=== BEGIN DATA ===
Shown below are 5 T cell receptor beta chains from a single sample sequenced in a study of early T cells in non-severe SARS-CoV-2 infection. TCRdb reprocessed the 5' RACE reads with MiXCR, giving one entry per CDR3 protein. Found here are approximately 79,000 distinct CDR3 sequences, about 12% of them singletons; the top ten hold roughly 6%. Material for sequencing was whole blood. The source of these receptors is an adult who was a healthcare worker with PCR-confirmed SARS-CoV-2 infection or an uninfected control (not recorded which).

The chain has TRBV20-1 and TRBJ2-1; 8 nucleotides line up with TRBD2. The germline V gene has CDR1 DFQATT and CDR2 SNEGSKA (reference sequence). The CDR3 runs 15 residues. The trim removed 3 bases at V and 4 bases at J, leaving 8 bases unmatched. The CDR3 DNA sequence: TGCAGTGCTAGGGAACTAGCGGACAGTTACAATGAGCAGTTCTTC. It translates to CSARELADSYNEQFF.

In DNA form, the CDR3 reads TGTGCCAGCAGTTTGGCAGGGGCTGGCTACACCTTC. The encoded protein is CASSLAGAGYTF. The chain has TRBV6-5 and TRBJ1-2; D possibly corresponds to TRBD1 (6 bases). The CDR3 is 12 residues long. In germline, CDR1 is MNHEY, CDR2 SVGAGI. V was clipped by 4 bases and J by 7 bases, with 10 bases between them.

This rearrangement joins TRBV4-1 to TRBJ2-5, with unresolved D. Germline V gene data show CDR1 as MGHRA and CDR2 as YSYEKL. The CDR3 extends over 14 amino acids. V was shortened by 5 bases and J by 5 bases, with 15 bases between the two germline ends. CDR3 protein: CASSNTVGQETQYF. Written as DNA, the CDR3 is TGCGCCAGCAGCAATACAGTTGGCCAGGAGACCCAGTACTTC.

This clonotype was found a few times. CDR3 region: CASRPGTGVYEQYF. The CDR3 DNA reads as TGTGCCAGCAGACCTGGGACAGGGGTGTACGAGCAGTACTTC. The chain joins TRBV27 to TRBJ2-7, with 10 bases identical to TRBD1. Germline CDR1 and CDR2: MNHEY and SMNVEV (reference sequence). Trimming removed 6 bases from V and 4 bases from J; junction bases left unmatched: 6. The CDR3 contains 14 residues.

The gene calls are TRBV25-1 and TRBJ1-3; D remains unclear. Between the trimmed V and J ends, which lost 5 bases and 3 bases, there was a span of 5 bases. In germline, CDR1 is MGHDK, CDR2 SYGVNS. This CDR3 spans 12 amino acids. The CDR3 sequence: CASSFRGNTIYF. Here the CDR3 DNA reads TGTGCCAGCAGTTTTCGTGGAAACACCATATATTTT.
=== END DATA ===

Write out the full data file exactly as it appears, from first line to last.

Shown below are 5 T cell receptor beta chains from a single sample sequenced in a study of early T cells in non-severe SARS-CoV-2 infection. TCRdb reprocessed the 5' RACE reads with MiXCR, giving one entry per CDR3 protein. Found here are approximately 79,000 distinct CDR3 sequences, about 12% of them singletons; the top ten hold roughly 6%. Material for sequencing was whole blood. The source of these receptors is an adult who was a healthcare worker with PCR-confirmed SARS-CoV-2 infection or an uninfected control (not recorded which).

The chain has TRBV20-1 and TRBJ2-1; 8 nucleotides line up with TRBD2. The germline V gene has CDR1 DFQATT and CDR2 SNEGSKA (reference sequence). The CDR3 runs 15 residues. The trim removed 3 bases at V and 4 bases at J, leaving 8 bases unmatched. The CDR3 DNA sequence: TGCAGTGCTAGGGAACTAGCGGACAGTTACAATGAGCAGTTCTTC. It translates to CSARELADSYNEQFF.

In DNA form, the CDR3 reads TGTGCCAGCAGTTTGGCAGGGGCTGGCTACACCTTC. The encoded protein is CASSLAGAGYTF. The chain has TRBV6-5 and TRBJ1-2; D possibly corresponds to TRBD1 (6 bases). The CDR3 is 12 residues long. In germline, CDR1 is MNHEY, CDR2 SVGAGI. V was clipped by 4 bases and J by 7 bases, with 10 bases between them.

This rearrangement joins TRBV4-1 to TRBJ2-5, with unresolved D. Germline V gene data show CDR1 as MGHRA and CDR2 as YSYEKL. The CDR3 extends over 14 amino acids. V was shortened by 5 bases and J by 5 bases, with 15 bases between the two germline ends. CDR3 protein: CASSNTVGQETQYF. Written as DNA, the CDR3 is TGCGCCAGCAGCAATACAGTTGGCCAGGAGACCCAGTACTTC.

This clonotype was found a few times. CDR3 region: CASRPGTGVYEQYF. The CDR3 DNA reads as TGTGCCAGCAGACCTGGGACAGGGGTGTACGAGCAGTACTTC. The chain joins TRBV27 to TRBJ2-7, with 10 bases identical to TRBD1. Germline CDR1 and CDR2: MNHEY and SMNVEV (reference sequence). Trimming removed 6 bases from V and 4 bases from J; junction bases left unmatched: 6. The CDR3 contains 14 residues.

The gene calls are TRBV25-1 and TRBJ1-3; D remains unclear. Between the trimmed V and J ends, which lost 5 bases and 3 bases, there was a span of 5 bases. In germline, CDR1 is MGHDK, CDR2 SYGVNS. This CDR3 spans 12 amino acids. The CDR3 sequence: CASSFRGNTIYF. Here the CDR3 DNA reads TGTGCCAGCAGTTTTCGTGGAAACACCATATATTTT.